• Self-advocate. Healing requires intentional change in our communication. Many of us are comfortable and willing to give help, but few are asking for it. Identify one trusted person in your life that you know has the emotional maturity and skills to listen and support you. Tell them what you’re going through and work with them to identify potential roads toward healing, such as therapy, strategic behavioral change, and targeted self-care.
  • Set boundaries. Untreated trauma and unresolved issues can haunt us and impair the quality of our lives. By paying attention to what we say yes and no to, we can ensure we are leaving space for growth after we’ve gone through significant stressors. Find language to courageously share what you can commit to, and what you cannot. Enlist support to help you firmly protect your time so that you can devote attention to healing and restoration.
  • Identify resources. Take some time to scan your direct environment for things that nurture and sustain you. Select one or two things that can be microdosed to build your bravery.

Take note:

Write down things that help you experience healing. How can you continue to build off this?

BE A LIBERATOR. 

Society can project a lot onto us, caging us into patterns of conformity that can become harmful. Freedom to live as our truest selves isn’t something that comes with safety or ease. The work of unhooking from social prescriptions and ills can be fraught and exhausting. Still, when we find the courage to call out injustice and fight for a more humane world, we can experience exuberance and help change paradigms.

When we strive to liberate, we realize that we must dismantle oppression. That we must advocate for inclusivity and human reverence, particularly for social identities that are marginalized and harmed. Constrained living hinders human progress, individually and collectively. Consider these microdoses of bravery to liberate from social constructs that are harmful:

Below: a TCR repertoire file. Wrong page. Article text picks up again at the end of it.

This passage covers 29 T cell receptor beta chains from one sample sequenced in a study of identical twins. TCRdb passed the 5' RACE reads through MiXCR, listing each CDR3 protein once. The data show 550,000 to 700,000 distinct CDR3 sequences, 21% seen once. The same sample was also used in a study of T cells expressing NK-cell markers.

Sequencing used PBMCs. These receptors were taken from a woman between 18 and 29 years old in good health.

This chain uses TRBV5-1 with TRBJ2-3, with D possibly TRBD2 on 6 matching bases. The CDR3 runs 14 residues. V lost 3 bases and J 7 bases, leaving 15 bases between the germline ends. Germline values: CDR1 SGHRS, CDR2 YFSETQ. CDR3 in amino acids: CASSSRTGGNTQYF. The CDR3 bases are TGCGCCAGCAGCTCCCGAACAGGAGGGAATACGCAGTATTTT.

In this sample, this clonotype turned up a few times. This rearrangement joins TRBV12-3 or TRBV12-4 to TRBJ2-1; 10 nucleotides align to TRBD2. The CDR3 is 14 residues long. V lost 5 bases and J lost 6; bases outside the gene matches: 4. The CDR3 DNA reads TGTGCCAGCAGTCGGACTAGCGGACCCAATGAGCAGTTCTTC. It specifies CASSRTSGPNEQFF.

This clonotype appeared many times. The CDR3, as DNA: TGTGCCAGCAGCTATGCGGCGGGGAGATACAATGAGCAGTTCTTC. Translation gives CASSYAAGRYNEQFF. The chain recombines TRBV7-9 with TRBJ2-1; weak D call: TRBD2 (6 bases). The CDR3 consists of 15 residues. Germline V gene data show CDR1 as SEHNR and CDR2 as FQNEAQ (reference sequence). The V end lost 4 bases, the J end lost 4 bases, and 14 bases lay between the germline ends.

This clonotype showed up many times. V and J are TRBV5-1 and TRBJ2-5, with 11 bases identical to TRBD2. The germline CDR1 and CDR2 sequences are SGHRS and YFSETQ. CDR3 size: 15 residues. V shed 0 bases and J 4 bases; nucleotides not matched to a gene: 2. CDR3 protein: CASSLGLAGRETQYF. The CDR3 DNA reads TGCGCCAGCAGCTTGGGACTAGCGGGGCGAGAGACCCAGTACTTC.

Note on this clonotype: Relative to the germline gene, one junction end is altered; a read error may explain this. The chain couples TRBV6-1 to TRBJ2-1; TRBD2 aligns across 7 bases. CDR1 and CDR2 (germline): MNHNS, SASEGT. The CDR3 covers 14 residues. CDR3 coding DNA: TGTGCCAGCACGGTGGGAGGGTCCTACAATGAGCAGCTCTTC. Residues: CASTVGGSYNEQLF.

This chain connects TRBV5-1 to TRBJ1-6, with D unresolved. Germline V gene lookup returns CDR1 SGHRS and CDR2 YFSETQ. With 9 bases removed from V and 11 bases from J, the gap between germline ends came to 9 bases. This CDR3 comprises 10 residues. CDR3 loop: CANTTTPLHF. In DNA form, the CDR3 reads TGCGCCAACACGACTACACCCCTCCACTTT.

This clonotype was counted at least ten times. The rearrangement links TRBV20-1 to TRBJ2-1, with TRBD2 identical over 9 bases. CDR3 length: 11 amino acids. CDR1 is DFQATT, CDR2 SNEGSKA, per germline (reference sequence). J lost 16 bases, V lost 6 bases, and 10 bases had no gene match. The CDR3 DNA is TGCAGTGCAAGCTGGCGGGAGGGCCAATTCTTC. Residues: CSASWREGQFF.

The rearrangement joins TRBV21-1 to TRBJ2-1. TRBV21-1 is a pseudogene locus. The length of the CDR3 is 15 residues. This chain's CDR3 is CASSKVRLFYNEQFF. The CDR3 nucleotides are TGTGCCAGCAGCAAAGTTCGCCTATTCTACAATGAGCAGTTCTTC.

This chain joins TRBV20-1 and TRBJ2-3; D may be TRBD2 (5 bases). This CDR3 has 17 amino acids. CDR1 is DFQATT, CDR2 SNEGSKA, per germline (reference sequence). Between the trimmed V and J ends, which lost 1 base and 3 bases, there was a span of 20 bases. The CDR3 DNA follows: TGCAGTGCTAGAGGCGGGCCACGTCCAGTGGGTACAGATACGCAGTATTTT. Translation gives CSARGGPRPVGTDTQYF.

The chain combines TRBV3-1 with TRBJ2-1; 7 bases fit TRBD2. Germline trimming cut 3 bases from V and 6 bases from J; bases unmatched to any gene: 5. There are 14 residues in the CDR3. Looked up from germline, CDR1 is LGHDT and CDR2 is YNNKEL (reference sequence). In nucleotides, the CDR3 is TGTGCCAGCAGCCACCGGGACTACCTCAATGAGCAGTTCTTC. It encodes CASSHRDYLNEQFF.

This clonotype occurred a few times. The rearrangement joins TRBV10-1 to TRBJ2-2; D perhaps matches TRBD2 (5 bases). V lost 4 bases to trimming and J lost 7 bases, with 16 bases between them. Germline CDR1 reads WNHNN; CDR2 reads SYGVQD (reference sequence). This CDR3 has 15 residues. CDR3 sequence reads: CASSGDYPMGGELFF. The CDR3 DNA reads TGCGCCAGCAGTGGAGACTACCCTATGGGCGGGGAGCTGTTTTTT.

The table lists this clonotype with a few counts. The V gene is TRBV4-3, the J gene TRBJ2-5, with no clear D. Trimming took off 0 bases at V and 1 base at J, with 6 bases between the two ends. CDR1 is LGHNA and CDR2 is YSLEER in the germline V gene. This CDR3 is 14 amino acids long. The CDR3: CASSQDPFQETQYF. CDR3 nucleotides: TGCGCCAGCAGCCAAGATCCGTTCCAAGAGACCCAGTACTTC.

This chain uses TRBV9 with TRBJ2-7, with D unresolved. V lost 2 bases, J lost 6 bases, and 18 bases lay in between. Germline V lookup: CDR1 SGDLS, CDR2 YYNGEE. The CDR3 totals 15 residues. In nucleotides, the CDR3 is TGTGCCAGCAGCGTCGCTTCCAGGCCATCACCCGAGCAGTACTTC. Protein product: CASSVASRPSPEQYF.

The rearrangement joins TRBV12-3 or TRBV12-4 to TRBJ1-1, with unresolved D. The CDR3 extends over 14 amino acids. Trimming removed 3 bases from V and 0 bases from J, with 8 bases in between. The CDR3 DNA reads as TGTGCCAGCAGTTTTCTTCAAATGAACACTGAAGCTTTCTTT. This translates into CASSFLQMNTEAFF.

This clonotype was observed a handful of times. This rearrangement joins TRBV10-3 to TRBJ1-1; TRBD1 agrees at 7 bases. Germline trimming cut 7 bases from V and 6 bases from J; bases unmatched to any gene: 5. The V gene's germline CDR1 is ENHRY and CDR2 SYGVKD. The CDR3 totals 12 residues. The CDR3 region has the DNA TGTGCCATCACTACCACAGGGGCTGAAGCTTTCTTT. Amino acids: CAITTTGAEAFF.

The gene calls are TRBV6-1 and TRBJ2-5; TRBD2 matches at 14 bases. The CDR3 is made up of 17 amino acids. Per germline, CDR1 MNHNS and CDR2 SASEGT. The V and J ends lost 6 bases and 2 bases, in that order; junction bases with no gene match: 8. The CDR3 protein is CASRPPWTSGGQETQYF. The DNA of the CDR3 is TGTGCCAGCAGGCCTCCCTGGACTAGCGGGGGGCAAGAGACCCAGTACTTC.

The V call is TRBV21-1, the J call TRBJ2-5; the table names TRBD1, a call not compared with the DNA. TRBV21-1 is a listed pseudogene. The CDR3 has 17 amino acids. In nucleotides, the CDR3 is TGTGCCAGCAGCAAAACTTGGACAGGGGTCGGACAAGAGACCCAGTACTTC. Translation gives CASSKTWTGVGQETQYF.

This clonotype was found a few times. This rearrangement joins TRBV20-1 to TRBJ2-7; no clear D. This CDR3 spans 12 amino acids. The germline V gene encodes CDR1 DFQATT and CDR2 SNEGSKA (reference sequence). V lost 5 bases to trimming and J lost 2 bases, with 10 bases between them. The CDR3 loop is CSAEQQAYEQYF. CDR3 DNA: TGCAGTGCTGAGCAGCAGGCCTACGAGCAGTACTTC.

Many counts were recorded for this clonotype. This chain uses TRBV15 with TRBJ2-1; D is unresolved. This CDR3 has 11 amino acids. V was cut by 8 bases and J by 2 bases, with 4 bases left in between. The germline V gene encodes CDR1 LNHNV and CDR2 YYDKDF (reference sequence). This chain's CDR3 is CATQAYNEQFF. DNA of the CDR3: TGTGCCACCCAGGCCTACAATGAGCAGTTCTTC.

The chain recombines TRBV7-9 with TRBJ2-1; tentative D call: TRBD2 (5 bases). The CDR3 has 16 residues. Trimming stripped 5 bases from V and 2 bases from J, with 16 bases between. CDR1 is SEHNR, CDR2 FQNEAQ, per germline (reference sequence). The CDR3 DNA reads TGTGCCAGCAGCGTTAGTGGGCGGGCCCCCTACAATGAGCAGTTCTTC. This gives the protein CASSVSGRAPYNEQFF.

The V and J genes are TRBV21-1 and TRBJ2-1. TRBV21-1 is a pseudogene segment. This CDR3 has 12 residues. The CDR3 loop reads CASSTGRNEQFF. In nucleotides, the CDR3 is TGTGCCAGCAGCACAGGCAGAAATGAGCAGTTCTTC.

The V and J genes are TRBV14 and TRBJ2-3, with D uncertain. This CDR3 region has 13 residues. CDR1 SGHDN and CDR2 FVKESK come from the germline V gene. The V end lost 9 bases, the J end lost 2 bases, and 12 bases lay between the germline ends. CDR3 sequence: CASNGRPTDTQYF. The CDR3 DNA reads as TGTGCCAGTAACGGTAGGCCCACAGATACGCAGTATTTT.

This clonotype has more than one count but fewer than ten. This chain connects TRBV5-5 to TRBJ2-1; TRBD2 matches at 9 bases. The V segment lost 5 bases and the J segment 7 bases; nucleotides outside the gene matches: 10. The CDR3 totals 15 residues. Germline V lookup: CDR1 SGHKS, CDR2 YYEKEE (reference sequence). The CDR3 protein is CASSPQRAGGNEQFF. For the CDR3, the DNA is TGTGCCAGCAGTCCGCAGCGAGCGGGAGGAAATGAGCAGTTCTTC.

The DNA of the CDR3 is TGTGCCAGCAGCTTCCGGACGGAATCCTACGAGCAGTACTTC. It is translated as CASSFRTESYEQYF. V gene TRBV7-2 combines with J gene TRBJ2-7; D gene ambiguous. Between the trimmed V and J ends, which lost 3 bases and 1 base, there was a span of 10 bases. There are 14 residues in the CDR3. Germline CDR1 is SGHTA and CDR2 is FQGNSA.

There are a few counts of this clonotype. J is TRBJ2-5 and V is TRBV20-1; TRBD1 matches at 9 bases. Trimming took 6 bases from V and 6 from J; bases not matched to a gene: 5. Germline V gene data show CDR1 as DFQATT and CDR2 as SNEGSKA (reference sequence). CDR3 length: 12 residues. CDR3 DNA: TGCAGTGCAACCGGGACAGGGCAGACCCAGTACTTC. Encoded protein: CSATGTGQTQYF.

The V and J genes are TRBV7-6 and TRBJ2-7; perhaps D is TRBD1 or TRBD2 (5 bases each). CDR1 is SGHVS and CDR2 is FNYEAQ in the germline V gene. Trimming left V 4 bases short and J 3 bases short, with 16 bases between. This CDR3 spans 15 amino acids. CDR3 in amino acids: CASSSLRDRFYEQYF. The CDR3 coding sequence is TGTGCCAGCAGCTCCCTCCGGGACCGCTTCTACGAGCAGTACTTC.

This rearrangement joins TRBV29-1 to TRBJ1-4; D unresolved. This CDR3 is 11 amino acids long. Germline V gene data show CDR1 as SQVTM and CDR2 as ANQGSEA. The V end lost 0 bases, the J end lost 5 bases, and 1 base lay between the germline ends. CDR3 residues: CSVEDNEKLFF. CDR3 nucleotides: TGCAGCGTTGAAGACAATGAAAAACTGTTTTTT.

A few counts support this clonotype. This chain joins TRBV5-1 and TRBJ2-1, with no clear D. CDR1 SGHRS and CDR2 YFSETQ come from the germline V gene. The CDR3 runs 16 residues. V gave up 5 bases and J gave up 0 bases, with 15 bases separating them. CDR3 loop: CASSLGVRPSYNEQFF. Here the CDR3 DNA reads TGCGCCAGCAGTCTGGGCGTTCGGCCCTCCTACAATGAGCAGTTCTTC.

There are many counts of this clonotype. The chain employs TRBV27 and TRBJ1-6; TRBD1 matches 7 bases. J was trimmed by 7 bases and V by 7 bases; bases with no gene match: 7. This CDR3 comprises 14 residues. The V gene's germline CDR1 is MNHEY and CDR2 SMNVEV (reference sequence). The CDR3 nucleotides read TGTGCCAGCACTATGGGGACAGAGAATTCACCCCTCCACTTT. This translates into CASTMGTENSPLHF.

• Let go. Take inventory of so-called social “norms” and become less apt to cower in the face of social impositions that are dismissive and destructive toward “difference.” Embrace your own multidimensionality, and that of humanity.
  • Speak up. We all have opportunities to be active contributors rather than passive bystanders in the world. Practicing accountability means that we call out injustice and work to eradicate forms of human suffering and imprisonment—whether based on race, gender, orientation, age, place of origin, or other social identity categories.
  • Practice human reverence. Move from me to we. See the glory and wonder across the human spectrum. Honor varied identities and perspectives. Work to find and engage in diverse relationships, rather than staying insular or spending time with those that look like, love like, and think like you. Become a liberator by standing fervently with those who’ve been marginalized, oppressed, or discriminated against. Seek ways to forge change, bit by bit.
  • Break Free. Create your own bravery microdose to help you liberate.

Take note:

What do you need to be liberated from? Do you know someone who is struggling in a similar way? How might you join forces and work together to become freer?

Author Kristen LeeKristen Lee, EdD, LICSW, is an award-winning Behavioral Science and Leadership professor, clinician, researcher, activist, comedian, author of Worth the Risk: How to Microdose Bravery to Grow Resilience, Connect More, and Offer Yourself to the World, and host of Crackin’ Up. She has over two decades of clinical experience in mental health, and twelve years of teaching and leadership roles in higher education, focusing on underserved populations. She leads the Behavior Science program at Northeastern University. For more, visit kristenlee.com.

 

 

 

 

Book - Worth the Risk

 

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Microdosing Bravery

Kristen Lee, EdD, LICSW, is an award-winning behavioral science and leadership professor, clinician, researcher, activist, comedian, and the author of Reset, Mentalligence, and with Sounds True, her newest book, Worth the Risk. The host of Crackin’ Up, she has over two decades of clinical experience in mental health and twelve years of teaching and leadership roles in higher education, focusing on underserved populations. She leads the Behavior Science program at Northeastern University.